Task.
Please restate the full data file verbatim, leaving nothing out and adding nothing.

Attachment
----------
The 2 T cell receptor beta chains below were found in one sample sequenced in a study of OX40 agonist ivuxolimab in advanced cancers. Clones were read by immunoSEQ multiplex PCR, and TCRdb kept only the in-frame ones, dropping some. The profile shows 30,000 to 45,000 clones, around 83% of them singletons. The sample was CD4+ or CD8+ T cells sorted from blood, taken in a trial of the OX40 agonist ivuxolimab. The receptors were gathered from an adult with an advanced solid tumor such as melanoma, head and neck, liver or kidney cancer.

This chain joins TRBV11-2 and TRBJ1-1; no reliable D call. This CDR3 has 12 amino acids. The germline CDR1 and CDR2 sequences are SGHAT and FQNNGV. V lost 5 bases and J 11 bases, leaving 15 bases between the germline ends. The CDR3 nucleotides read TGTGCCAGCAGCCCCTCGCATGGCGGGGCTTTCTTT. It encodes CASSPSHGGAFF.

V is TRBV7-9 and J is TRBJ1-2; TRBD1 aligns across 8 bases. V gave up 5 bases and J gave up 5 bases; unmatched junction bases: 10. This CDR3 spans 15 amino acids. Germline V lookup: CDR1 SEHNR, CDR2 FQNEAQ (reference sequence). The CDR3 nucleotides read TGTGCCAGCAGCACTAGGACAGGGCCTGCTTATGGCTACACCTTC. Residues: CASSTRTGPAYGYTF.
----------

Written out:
The 2 T cell receptor beta chains below were found in one sample sequenced in a study of OX40 agonist ivuxolimab in advanced cancers. Clones were read by immunoSEQ multiplex PCR, and TCRdb kept only the in-frame ones, dropping some. The profile shows 30,000 to 45,000 clones, around 83% of them singletons. The sample was CD4+ or CD8+ T cells sorted from blood, taken in a trial of the OX40 agonist ivuxolimab. The receptors were gathered from an adult with an advanced solid tumor such as melanoma, head and neck, liver or kidney cancer.

This chain joins TRBV11-2 and TRBJ1-1; no reliable D call. This CDR3 has 12 amino acids. The germline CDR1 and CDR2 sequences are SGHAT and FQNNGV. V lost 5 bases and J 11 bases, leaving 15 bases between the germline ends. The CDR3 nucleotides read TGTGCCAGCAGCCCCTCGCATGGCGGGGCTTTCTTT. It encodes CASSPSHGGAFF.

V is TRBV7-9 and J is TRBJ1-2; TRBD1 aligns across 8 bases. V gave up 5 bases and J gave up 5 bases; unmatched junction bases: 10. This CDR3 spans 15 amino acids. Germline V lookup: CDR1 SEHNR, CDR2 FQNEAQ (reference sequence). The CDR3 nucleotides read TGTGCCAGCAGCACTAGGACAGGGCCTGCTTATGGCTACACCTTC. Residues: CASSTRTGPAYGYTF.